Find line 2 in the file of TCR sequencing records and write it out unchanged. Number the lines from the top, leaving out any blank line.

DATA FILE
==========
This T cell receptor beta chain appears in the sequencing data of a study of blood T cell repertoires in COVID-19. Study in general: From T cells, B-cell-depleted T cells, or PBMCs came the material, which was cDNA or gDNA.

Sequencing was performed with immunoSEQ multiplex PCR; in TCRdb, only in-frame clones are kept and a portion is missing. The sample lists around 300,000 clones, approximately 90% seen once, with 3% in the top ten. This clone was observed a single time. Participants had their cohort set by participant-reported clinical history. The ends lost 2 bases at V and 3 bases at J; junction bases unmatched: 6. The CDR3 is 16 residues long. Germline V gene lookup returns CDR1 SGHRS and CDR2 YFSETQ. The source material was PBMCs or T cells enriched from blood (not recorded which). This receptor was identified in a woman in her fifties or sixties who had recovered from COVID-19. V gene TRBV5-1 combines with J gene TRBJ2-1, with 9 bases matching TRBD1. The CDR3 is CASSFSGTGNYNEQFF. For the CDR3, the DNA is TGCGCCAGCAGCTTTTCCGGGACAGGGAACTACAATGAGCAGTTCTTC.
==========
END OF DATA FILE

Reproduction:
Sequencing was performed with immunoSEQ multiplex PCR; in TCRdb, only in-frame clones are kept and a portion is missing. The sample lists around 300,000 clones, approximately 90% seen once, with 3% in the top ten. This clone was observed a single time. Participants had their cohort set by participant-reported clinical history. The ends lost 2 bases at V and 3 bases at J; junction bases unmatched: 6. The CDR3 is 16 residues long. Germline V gene lookup returns CDR1 SGHRS and CDR2 YFSETQ. The source material was PBMCs or T cells enriched from blood (not recorded which). This receptor was identified in a woman in her fifties or sixties who had recovered from COVID-19. V gene TRBV5-1 combines with J gene TRBJ2-1, with 9 bases matching TRBD1. The CDR3 is CASSFSGTGNYNEQFF. For the CDR3, the DNA is TGCGCCAGCAGCTTTTCCGGGACAGGGAACTACAATGAGCAGTTCTTC.